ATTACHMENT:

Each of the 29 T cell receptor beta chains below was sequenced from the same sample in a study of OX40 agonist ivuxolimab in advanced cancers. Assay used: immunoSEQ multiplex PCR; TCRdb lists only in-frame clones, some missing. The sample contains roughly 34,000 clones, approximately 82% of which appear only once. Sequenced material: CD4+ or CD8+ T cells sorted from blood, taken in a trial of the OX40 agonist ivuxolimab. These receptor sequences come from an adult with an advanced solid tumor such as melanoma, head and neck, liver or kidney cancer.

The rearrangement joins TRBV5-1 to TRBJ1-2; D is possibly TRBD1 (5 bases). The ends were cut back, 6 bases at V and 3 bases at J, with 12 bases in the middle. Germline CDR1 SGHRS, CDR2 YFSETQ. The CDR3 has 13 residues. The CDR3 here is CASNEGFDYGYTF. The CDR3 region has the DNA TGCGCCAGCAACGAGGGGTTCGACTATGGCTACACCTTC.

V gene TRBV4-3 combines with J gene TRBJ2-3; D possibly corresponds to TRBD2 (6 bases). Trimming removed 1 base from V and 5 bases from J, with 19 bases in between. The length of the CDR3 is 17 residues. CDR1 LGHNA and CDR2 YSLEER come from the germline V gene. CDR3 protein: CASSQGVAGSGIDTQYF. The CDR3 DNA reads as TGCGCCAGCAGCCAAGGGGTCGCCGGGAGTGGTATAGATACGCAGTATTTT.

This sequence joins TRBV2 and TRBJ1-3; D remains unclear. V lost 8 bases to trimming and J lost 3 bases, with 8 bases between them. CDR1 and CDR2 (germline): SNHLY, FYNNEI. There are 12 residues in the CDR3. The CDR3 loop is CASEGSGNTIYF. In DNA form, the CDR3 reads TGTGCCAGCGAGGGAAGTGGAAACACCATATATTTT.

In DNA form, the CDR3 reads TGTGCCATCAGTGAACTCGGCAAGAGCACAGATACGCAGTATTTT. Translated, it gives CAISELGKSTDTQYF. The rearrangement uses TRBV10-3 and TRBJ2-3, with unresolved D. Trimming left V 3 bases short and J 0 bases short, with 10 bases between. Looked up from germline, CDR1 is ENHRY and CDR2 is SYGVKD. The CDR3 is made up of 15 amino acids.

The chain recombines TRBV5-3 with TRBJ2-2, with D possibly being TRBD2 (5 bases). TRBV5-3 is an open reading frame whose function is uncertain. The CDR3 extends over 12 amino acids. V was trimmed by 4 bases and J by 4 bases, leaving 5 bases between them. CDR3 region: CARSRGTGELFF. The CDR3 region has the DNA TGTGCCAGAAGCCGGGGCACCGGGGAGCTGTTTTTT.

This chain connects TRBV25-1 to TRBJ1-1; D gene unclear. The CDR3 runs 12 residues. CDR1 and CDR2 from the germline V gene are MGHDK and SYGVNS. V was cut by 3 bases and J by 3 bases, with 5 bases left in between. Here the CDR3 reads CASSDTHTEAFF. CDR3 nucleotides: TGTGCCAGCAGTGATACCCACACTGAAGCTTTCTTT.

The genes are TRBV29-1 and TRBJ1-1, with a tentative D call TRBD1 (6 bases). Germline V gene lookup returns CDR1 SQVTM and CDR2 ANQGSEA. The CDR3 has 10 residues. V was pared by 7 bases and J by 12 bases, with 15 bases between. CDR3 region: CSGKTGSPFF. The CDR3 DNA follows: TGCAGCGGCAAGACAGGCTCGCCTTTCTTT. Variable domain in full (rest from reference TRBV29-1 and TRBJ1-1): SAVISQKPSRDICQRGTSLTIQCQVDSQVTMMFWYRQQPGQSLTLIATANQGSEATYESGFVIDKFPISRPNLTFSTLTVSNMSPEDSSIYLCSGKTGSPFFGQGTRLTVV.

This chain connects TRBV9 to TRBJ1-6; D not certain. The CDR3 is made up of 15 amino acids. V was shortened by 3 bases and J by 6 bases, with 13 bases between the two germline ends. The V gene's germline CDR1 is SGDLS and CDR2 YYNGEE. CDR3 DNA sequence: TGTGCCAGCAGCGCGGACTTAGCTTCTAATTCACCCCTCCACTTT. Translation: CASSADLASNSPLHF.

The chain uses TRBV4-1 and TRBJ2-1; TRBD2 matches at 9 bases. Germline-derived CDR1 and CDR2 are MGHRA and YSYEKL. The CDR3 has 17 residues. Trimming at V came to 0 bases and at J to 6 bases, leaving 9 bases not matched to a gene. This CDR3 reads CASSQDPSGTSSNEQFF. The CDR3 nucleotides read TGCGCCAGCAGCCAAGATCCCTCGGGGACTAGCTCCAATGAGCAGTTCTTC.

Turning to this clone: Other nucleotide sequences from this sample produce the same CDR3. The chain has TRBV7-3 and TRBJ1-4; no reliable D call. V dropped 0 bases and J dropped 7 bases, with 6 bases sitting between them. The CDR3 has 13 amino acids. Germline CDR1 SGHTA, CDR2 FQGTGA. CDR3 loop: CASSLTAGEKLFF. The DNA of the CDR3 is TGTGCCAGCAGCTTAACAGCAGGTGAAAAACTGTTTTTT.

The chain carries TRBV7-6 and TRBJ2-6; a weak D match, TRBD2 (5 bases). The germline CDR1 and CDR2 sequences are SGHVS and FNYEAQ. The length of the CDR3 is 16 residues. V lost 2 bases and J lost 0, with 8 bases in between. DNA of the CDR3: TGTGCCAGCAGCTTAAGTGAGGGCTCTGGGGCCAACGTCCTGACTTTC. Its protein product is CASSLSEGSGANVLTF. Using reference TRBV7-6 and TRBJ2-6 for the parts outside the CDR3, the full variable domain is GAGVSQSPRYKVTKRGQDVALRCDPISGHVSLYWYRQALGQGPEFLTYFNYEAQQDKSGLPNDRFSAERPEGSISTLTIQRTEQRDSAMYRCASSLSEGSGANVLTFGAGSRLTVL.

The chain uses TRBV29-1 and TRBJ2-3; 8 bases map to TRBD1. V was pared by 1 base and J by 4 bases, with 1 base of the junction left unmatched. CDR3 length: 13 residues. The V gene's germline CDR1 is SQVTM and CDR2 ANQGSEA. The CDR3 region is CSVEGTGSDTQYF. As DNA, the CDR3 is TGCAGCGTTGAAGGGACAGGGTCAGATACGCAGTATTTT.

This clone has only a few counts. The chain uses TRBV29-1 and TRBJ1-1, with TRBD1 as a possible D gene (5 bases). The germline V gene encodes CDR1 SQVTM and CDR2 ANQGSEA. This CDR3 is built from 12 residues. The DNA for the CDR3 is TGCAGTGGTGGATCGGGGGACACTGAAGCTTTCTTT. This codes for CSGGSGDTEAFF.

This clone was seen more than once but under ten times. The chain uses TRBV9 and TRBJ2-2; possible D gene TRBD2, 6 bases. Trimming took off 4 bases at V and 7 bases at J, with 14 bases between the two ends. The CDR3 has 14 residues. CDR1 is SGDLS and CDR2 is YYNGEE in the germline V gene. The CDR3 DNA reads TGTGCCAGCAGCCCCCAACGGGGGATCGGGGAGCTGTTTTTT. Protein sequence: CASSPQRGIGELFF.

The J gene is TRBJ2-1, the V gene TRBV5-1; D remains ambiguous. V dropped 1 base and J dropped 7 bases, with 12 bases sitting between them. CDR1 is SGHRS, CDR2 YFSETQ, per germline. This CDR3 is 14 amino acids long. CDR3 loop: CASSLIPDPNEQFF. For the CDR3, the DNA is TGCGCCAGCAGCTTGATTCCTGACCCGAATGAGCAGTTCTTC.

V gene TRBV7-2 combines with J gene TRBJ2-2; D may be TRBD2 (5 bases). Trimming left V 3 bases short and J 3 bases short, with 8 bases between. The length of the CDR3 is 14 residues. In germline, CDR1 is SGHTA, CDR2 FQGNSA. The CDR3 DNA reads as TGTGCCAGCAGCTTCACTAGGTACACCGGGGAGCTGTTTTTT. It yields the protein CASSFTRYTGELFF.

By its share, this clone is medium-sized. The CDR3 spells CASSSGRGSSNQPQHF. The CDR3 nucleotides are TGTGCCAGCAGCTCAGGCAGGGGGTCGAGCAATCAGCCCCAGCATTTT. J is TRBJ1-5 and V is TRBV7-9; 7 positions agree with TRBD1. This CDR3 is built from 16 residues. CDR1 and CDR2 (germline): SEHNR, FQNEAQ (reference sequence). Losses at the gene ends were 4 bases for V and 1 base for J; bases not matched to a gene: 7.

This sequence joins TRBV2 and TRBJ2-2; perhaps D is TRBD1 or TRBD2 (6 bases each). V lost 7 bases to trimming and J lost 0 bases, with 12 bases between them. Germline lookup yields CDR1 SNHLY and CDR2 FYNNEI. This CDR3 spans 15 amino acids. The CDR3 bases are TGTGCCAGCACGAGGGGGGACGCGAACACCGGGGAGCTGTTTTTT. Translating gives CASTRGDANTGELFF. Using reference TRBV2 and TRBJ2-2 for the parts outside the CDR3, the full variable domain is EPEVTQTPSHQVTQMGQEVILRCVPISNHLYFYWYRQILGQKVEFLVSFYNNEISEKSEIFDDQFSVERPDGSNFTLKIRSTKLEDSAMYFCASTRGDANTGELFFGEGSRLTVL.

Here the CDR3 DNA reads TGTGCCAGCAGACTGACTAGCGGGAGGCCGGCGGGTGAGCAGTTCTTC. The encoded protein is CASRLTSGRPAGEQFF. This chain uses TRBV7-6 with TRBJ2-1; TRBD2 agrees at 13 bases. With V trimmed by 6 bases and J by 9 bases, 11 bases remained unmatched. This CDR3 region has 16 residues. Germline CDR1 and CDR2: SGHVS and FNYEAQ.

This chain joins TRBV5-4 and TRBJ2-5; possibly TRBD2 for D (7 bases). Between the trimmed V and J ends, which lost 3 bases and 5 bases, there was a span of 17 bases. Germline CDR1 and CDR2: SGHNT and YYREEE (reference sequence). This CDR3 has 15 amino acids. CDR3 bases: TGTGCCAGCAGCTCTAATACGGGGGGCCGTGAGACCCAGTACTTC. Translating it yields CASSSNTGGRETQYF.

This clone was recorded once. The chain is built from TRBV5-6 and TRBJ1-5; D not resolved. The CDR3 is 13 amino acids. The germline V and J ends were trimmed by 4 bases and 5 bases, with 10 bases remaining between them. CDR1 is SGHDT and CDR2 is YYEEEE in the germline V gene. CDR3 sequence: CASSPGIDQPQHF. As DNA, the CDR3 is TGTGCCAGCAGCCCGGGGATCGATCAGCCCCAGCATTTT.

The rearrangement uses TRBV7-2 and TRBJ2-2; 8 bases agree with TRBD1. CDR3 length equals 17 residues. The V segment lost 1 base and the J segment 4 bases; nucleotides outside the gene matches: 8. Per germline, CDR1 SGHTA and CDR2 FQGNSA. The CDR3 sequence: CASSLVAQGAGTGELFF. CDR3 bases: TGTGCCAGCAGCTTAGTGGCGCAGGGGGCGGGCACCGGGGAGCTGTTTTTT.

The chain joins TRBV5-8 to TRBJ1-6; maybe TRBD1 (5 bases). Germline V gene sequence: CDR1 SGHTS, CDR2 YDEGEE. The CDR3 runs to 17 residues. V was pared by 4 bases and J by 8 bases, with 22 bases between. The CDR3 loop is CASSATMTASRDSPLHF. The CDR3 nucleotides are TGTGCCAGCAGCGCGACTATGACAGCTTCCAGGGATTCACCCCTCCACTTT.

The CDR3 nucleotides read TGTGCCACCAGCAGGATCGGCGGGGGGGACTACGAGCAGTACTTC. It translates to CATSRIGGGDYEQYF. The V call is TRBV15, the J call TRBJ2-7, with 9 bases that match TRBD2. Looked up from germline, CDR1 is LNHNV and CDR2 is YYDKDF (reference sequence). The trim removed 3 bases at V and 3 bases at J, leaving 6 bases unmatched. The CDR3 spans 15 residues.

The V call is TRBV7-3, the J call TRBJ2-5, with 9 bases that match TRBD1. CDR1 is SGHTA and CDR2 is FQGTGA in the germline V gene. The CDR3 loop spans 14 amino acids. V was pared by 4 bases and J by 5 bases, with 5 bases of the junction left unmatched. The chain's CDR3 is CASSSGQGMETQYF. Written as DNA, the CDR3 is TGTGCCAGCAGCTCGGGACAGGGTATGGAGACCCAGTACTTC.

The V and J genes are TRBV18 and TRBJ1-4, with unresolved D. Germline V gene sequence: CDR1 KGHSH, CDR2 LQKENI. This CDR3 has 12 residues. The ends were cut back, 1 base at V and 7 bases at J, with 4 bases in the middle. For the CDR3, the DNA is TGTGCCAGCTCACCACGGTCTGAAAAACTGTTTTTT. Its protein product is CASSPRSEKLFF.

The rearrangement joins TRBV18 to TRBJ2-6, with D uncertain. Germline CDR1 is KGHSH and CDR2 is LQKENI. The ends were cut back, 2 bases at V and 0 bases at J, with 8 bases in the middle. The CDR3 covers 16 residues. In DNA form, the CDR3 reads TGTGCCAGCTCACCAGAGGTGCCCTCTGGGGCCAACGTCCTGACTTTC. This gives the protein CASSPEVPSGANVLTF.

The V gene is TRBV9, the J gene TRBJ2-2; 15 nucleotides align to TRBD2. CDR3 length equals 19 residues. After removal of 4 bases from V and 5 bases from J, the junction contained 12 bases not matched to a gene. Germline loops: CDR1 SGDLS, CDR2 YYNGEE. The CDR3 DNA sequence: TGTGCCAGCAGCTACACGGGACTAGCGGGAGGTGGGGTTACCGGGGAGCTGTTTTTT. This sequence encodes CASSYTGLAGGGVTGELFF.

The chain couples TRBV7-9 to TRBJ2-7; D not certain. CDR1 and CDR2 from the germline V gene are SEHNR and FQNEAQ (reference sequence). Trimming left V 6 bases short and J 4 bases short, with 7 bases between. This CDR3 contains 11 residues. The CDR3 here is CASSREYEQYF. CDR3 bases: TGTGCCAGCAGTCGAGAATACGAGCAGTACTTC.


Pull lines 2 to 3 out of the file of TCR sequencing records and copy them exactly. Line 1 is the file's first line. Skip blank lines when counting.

The rearrangement joins TRBV5-1 to TRBJ1-2; D is possibly TRBD1 (5 bases). The ends were cut back, 6 bases at V and 3 bases at J, with 12 bases in the middle. Germline CDR1 SGHRS, CDR2 YFSETQ. The CDR3 has 13 residues. The CDR3 here is CASNEGFDYGYTF. The CDR3 region has the DNA TGCGCCAGCAACGAGGGGTTCGACTATGGCTACACCTTC.

V gene TRBV4-3 combines with J gene TRBJ2-3; D possibly corresponds to TRBD2 (6 bases). Trimming removed 1 base from V and 5 bases from J, with 19 bases in between. The length of the CDR3 is 17 residues. CDR1 LGHNA and CDR2 YSLEER come from the germline V gene. CDR3 protein: CASSQGVAGSGIDTQYF. The CDR3 DNA reads as TGCGCCAGCAGCCAAGGGGTCGCCGGGAGTGGTATAGATACGCAGTATTTT.